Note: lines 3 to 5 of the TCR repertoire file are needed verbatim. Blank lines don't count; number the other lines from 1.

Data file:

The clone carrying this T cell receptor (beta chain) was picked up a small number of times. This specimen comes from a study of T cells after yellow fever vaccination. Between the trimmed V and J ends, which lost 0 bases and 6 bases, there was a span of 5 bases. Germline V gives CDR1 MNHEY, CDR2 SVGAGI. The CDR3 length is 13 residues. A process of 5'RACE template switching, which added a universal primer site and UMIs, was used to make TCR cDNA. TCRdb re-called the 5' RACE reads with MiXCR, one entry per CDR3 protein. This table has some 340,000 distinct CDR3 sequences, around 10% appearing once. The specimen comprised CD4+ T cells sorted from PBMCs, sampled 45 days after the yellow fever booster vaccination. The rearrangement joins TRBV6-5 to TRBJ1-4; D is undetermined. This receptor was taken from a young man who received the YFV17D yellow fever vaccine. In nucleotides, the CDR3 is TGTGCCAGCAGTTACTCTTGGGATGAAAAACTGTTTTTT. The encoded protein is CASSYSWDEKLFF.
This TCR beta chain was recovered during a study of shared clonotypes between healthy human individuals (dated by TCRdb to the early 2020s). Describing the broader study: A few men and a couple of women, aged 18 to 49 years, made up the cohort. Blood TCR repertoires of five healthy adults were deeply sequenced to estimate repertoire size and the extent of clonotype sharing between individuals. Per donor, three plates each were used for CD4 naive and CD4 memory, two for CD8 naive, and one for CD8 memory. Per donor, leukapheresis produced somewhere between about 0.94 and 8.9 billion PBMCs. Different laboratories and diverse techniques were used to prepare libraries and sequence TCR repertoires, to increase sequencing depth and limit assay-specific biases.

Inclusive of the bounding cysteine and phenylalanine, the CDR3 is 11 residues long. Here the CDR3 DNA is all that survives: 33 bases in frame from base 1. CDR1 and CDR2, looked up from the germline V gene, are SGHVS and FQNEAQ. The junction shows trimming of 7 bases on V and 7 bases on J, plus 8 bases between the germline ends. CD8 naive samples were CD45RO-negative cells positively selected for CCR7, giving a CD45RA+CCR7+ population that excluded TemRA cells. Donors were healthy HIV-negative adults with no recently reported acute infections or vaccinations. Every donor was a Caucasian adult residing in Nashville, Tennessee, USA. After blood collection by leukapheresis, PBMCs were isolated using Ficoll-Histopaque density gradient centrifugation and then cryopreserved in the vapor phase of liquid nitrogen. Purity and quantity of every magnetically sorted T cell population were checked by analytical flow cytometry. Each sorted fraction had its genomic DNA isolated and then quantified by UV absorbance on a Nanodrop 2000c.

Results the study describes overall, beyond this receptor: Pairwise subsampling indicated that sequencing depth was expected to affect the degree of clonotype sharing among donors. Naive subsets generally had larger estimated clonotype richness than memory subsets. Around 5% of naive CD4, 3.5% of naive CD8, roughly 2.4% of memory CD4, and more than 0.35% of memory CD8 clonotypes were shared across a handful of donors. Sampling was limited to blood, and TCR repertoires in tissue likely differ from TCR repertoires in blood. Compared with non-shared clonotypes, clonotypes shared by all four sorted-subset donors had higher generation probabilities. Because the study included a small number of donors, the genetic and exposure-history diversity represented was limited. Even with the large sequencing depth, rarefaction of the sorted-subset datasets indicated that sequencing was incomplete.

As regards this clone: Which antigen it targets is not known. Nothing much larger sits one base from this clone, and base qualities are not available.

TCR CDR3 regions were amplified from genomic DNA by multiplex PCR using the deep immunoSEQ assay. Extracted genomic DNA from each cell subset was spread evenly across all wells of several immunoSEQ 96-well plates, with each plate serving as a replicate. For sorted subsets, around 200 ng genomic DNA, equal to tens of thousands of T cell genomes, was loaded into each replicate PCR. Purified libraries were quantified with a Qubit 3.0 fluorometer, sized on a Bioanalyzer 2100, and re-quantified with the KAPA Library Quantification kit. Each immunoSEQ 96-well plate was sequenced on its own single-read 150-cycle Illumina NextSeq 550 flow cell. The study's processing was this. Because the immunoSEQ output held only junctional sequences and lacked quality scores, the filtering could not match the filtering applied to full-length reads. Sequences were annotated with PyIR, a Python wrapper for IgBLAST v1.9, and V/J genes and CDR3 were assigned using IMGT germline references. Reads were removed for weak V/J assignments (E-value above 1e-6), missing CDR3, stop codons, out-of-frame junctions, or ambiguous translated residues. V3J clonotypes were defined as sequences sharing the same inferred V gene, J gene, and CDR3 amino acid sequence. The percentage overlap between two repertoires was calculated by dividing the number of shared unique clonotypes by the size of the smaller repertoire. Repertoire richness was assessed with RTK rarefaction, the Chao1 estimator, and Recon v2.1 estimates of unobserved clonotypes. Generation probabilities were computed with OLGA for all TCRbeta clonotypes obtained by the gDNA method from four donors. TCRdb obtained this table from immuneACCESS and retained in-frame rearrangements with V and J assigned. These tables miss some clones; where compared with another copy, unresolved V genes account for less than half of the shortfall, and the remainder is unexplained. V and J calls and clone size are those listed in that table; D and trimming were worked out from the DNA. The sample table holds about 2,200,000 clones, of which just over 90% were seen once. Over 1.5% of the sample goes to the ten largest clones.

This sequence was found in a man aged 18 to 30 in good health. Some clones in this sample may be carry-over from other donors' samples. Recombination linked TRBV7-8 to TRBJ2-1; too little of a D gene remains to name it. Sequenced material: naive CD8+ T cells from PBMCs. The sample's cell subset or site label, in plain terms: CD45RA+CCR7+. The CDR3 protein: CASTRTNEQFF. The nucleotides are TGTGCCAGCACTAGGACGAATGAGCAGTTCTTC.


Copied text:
Inclusive of the bounding cysteine and phenylalanine, the CDR3 is 11 residues long. Here the CDR3 DNA is all that survives: 33 bases in frame from base 1. CDR1 and CDR2, looked up from the germline V gene, are SGHVS and FQNEAQ. The junction shows trimming of 7 bases on V and 7 bases on J, plus 8 bases between the germline ends. CD8 naive samples were CD45RO-negative cells positively selected for CCR7, giving a CD45RA+CCR7+ population that excluded TemRA cells. Donors were healthy HIV-negative adults with no recently reported acute infections or vaccinations. Every donor was a Caucasian adult residing in Nashville, Tennessee, USA. After blood collection by leukapheresis, PBMCs were isolated using Ficoll-Histopaque density gradient centrifugation and then cryopreserved in the vapor phase of liquid nitrogen. Purity and quantity of every magnetically sorted T cell population were checked by analytical flow cytometry. Each sorted fraction had its genomic DNA isolated and then quantified by UV absorbance on a Nanodrop 2000c.

Results the study describes overall, beyond this receptor: Pairwise subsampling indicated that sequencing depth was expected to affect the degree of clonotype sharing among donors. Naive subsets generally had larger estimated clonotype richness than memory subsets. Around 5% of naive CD4, 3.5% of naive CD8, roughly 2.4% of memory CD4, and more than 0.35% of memory CD8 clonotypes were shared across a handful of donors. Sampling was limited to blood, and TCR repertoires in tissue likely differ from TCR repertoires in blood. Compared with non-shared clonotypes, clonotypes shared by all four sorted-subset donors had higher generation probabilities. Because the study included a small number of donors, the genetic and exposure-history diversity represented was limited. Even with the large sequencing depth, rarefaction of the sorted-subset datasets indicated that sequencing was incomplete.

As regards this clone: Which antigen it targets is not known. Nothing much larger sits one base from this clone, and base qualities are not available.